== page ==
Although it has confronted the issue, the Supreme Court has yet to speak decisively on the "stream of commerce" theory. In Asahi, a unanimous Supreme Court reversed the California Supreme Court's affirmance of a lower court's exercise of personal jurisdiction over a non-resident corporation. The Court, however, was divided in its discussion of the "stream of commerce" theory. Writing for the plurality, Justice O'Connor indicated that in addition to merely placing a product in the stream of commerce other conduct, demonstrating an intent to introduce a product into the market of the forum state, "is needed before personal jurisdiction can be exercised over the defendant." Renner v. Lanard Toys, Ltd, 33 F.3d 277, 281 (3d Cir. 1994) (citing Asahi, 480 U.S. at 112). The contrary, Justice Brennan, concurring on behalf of four Justices, noted that a simple awareness that a product is being marketed in the forum state would be sufficient to establish minimum contacts. Id. at 281-82 (citing Asahi, 408 U.S. at 117). Finally, in a separate concurrence, Justice Stevens claimed that the Court's determination regarding whether there was "purposeful availment" should have been influenced by the "volume, the value, and the hazardous character of the components" at issue. Id. at 282 (citing Asahi, 408 U.S. at 122).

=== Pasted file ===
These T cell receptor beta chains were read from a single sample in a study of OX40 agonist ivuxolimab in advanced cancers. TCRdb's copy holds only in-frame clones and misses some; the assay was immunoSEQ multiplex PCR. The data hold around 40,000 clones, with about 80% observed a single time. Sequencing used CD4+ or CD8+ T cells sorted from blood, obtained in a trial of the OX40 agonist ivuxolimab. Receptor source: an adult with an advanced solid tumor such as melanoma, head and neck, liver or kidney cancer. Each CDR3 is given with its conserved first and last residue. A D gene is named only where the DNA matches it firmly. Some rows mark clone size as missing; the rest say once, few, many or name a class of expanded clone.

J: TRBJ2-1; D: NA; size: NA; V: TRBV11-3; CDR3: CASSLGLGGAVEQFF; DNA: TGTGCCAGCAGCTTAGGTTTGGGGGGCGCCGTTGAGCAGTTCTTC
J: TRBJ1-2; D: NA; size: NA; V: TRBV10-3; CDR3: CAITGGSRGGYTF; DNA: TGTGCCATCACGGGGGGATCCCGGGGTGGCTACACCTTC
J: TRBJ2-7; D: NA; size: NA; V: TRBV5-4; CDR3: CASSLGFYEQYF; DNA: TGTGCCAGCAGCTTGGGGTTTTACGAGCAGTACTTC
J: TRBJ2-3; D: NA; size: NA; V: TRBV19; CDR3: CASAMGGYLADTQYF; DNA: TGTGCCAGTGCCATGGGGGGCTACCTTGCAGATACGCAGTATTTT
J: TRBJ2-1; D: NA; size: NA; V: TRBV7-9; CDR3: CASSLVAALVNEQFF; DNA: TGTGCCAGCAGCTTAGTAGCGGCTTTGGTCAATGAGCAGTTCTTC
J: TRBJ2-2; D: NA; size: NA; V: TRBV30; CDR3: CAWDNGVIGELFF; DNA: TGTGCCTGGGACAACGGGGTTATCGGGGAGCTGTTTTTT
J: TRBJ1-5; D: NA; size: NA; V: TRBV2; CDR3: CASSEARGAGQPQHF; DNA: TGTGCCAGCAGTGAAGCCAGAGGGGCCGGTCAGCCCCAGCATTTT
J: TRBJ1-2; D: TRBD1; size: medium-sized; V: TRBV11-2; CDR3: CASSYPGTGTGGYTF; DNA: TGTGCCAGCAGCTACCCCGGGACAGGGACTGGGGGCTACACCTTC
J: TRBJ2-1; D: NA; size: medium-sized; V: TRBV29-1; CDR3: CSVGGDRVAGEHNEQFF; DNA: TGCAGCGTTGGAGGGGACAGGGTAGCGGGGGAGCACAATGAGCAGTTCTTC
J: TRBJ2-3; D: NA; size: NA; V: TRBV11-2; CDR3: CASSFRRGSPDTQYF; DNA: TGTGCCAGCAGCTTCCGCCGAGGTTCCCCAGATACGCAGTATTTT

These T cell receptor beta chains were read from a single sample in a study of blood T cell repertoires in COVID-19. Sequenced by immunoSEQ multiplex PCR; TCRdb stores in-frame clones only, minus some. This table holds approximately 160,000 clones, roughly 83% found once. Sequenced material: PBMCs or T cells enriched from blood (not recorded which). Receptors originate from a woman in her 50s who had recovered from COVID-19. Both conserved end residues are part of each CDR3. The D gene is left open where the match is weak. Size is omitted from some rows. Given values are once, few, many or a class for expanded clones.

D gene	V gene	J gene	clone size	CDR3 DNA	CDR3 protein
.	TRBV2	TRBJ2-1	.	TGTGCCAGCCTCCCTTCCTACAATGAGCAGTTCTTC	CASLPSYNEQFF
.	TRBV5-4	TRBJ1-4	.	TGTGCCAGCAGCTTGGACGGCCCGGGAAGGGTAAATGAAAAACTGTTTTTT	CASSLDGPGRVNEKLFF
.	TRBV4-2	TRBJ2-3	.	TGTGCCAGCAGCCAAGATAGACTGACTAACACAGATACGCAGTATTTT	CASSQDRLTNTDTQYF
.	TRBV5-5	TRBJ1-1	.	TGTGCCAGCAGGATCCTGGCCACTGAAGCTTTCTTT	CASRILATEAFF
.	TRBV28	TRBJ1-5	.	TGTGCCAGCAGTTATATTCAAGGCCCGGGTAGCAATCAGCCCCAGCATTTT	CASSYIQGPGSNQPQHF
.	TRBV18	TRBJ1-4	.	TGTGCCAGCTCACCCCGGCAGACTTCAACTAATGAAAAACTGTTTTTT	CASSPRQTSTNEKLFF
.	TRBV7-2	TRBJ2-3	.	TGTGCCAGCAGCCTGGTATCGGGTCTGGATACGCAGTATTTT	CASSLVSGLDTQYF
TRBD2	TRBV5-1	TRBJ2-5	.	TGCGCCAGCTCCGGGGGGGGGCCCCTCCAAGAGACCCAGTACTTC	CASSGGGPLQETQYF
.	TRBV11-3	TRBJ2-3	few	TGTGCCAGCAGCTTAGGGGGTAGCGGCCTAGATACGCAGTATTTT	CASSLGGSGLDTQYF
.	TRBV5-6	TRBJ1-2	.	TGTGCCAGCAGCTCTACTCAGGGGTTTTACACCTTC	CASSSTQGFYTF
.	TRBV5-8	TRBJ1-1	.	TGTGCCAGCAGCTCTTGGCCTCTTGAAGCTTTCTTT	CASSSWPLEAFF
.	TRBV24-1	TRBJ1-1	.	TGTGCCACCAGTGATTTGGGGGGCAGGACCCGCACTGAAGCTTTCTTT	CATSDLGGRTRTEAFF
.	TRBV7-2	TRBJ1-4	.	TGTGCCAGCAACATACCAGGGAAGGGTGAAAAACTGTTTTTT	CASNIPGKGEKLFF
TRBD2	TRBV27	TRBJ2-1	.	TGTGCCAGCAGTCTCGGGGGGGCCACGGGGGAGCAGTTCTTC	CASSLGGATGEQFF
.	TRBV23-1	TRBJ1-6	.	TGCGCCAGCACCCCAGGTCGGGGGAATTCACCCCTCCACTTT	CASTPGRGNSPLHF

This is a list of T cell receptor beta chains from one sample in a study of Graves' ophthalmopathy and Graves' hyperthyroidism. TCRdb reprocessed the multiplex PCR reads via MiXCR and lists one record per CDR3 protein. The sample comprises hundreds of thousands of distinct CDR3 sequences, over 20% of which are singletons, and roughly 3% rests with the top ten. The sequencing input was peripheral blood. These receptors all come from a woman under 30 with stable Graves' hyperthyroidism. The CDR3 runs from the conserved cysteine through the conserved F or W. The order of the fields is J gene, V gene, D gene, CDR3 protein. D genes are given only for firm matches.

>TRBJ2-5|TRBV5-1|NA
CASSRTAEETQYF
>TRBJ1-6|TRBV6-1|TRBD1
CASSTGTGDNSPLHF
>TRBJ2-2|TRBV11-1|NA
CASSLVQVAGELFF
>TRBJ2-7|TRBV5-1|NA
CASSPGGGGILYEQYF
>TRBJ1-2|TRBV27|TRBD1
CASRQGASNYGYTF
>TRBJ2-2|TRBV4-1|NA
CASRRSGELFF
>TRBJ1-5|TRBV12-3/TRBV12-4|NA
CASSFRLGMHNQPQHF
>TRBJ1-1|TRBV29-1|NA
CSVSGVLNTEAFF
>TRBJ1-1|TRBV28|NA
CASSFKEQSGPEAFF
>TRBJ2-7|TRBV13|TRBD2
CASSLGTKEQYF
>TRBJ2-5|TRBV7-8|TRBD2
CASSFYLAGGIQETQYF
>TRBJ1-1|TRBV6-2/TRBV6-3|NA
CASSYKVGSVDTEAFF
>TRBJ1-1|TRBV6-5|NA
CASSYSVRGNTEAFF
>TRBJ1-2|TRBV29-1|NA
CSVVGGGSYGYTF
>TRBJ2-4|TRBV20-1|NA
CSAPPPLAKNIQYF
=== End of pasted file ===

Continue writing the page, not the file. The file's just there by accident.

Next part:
Noting that "the distinction between Justices O'Connor's view and Justice Stevens' may be a subtle one, [perhaps] requiring another Supreme Court decision to flesh out the lines between them," the Third Circuit appears to have adopted the approach of a number of other Circuit Courts and "avoid[ed] taking a position on the current status [of the stream of commerce theory], [and] attempting when possible to decide the case on the basis of the facts on record." Renner, 33 F.3d at 282 (citing cases indicating that the Federal, Fifth, Sixth, Eighth, Ninth and Eleventh Circuits have adopted this approach). Unfortunately, with the instant matter, the court finds it impossible to avoid entirely consideration of the stream of commerce theory. To the extent possible, the court will make its decision on the basis of the facts of record. Where an evaluation of the stream of commerce theory is necessary, the court will rely heavily on dicta in the Third Circuit's opinion in Max Daetwyler Corp. v. R. Meyer, 762 F.2d 290 (3d Cir. 1985).

 III. Discussion